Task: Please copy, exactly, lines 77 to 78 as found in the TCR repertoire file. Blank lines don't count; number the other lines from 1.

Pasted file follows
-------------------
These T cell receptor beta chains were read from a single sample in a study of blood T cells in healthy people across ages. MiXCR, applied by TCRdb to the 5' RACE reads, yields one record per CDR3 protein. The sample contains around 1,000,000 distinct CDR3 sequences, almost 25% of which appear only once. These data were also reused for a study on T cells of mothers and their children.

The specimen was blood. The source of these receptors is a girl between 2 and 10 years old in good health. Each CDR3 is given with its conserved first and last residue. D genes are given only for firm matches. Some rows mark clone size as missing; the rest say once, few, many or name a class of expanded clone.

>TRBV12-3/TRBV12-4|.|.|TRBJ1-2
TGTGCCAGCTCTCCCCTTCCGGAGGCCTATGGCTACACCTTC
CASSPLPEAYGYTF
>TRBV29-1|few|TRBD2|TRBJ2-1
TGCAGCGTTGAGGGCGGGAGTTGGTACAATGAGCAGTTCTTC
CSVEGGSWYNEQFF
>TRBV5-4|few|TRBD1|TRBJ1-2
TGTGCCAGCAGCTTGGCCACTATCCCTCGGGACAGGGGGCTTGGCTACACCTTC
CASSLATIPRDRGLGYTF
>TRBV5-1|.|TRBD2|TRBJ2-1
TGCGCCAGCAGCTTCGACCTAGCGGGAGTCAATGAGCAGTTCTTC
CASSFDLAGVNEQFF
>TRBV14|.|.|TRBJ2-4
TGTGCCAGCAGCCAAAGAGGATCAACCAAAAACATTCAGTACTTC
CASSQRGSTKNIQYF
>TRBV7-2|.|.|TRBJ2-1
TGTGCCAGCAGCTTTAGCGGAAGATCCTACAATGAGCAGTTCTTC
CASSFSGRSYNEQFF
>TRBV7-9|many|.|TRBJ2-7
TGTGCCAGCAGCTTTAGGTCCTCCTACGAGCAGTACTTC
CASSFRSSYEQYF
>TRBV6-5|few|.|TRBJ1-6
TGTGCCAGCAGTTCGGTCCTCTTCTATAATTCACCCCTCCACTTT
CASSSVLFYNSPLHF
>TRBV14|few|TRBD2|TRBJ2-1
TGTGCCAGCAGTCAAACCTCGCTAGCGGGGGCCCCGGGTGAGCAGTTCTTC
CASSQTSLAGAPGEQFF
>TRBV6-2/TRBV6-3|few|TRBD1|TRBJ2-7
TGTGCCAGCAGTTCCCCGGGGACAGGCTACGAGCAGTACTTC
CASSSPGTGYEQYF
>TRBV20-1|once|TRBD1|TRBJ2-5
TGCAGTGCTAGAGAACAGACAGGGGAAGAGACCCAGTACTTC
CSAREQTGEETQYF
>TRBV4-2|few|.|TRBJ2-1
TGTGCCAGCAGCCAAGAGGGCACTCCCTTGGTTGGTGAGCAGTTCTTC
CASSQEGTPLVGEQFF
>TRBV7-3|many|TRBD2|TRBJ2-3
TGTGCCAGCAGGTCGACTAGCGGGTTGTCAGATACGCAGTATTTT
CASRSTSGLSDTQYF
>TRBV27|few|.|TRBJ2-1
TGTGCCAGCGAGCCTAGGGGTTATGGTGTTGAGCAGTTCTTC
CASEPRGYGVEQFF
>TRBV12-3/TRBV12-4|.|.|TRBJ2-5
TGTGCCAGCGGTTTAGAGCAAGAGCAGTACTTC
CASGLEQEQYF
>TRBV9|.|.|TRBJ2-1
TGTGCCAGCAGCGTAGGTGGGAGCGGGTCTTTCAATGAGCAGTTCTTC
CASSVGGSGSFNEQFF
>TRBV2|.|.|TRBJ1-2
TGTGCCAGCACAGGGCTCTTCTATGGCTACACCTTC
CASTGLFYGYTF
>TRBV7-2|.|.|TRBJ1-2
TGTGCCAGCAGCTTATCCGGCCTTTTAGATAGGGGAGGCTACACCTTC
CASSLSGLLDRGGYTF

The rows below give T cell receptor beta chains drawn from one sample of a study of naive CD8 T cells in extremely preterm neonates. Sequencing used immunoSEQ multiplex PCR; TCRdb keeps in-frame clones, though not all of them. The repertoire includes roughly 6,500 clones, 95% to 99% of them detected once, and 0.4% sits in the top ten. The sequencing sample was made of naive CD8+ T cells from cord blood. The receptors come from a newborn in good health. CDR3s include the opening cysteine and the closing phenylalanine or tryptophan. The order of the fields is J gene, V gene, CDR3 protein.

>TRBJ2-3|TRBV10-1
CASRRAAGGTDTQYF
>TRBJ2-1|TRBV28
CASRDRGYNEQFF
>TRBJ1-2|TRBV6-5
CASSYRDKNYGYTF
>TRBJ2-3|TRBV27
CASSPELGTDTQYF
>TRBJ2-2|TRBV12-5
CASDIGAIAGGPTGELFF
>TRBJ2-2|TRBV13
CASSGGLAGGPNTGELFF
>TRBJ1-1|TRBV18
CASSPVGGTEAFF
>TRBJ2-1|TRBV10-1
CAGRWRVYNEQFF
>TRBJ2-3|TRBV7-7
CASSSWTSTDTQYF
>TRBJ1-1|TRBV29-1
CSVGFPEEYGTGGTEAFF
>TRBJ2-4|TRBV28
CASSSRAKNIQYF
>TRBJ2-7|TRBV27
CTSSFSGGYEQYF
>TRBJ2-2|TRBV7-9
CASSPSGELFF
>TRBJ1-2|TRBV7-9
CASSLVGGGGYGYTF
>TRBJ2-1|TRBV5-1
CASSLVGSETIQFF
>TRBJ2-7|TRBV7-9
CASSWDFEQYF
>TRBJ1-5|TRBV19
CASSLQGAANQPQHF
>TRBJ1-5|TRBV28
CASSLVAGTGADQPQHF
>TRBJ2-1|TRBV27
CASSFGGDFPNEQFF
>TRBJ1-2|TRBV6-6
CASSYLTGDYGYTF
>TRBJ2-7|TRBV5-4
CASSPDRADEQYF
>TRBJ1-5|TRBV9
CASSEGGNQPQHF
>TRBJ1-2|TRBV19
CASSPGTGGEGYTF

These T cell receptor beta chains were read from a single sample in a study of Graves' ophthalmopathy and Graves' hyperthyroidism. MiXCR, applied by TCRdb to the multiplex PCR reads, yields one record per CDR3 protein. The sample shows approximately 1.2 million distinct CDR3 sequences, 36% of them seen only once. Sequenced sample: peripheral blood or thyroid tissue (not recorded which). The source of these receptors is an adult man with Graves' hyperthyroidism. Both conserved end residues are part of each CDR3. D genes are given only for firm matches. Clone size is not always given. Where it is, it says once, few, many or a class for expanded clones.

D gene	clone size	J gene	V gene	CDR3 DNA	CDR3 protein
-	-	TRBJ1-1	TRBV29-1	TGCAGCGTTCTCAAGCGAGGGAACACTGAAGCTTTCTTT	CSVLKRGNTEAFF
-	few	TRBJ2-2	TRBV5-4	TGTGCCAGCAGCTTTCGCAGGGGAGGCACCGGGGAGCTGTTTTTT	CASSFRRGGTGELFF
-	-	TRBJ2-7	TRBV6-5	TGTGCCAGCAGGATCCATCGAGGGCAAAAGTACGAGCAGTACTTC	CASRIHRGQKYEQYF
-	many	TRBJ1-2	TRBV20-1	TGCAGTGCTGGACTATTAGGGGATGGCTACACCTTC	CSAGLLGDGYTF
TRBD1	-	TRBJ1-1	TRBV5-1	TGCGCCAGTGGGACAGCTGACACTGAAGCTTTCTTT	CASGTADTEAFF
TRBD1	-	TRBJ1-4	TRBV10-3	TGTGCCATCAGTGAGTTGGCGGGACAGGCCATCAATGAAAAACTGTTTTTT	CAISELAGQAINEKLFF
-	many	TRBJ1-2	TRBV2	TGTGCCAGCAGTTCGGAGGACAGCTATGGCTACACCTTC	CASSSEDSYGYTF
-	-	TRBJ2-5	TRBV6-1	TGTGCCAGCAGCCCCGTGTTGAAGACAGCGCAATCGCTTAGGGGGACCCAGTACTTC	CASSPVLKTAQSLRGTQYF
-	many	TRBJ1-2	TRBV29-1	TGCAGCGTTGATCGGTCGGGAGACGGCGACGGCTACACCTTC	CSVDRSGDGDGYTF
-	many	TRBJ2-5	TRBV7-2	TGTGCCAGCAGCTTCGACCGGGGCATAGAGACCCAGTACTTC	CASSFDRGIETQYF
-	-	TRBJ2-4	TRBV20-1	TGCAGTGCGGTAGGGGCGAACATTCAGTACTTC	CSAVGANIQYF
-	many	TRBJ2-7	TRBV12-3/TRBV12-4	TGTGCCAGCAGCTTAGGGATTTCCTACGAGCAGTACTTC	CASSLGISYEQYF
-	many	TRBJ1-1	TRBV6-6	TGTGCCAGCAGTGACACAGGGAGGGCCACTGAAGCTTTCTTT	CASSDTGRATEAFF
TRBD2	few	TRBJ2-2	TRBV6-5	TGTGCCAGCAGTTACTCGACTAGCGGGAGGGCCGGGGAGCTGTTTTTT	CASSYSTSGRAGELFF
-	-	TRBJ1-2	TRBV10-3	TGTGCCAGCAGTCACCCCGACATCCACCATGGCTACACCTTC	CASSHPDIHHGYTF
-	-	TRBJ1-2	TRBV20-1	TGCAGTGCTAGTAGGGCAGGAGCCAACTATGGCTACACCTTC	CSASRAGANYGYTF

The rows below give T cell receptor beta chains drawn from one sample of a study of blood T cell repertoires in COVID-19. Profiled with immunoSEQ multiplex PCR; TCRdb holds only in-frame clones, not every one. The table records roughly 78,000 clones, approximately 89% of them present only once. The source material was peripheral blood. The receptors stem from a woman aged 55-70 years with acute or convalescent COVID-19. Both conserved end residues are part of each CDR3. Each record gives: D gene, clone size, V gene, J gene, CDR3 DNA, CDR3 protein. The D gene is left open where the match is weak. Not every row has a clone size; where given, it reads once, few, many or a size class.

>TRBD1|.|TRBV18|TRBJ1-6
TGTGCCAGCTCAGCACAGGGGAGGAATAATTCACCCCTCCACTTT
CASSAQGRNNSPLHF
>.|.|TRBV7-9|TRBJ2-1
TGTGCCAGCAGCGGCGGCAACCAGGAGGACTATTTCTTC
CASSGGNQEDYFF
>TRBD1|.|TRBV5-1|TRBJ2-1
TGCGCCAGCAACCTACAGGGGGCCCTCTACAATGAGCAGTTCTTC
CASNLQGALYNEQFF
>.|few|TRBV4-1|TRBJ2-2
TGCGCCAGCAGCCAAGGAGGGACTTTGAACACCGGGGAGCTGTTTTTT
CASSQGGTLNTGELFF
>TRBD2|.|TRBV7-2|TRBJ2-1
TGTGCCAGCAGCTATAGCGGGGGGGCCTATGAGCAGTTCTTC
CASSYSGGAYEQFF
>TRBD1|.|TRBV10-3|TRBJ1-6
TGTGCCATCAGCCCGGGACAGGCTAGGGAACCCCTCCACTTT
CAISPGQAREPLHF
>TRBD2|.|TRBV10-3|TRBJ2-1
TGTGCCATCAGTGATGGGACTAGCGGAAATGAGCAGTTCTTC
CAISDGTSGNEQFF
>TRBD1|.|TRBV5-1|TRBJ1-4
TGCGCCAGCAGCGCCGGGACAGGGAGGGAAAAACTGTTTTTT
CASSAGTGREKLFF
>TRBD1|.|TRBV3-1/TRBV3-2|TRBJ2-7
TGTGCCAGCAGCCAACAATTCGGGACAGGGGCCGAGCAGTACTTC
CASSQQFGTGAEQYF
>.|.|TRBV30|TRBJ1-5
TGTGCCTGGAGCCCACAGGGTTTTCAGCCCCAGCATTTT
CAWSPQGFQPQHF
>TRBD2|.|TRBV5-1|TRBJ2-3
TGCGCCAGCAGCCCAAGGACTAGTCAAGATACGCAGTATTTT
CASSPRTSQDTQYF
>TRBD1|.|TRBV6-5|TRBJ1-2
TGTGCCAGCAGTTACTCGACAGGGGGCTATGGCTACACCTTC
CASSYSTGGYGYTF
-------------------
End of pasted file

CSVGFPEEYGTGGTEAFF
>TRBJ2-4|TRBV28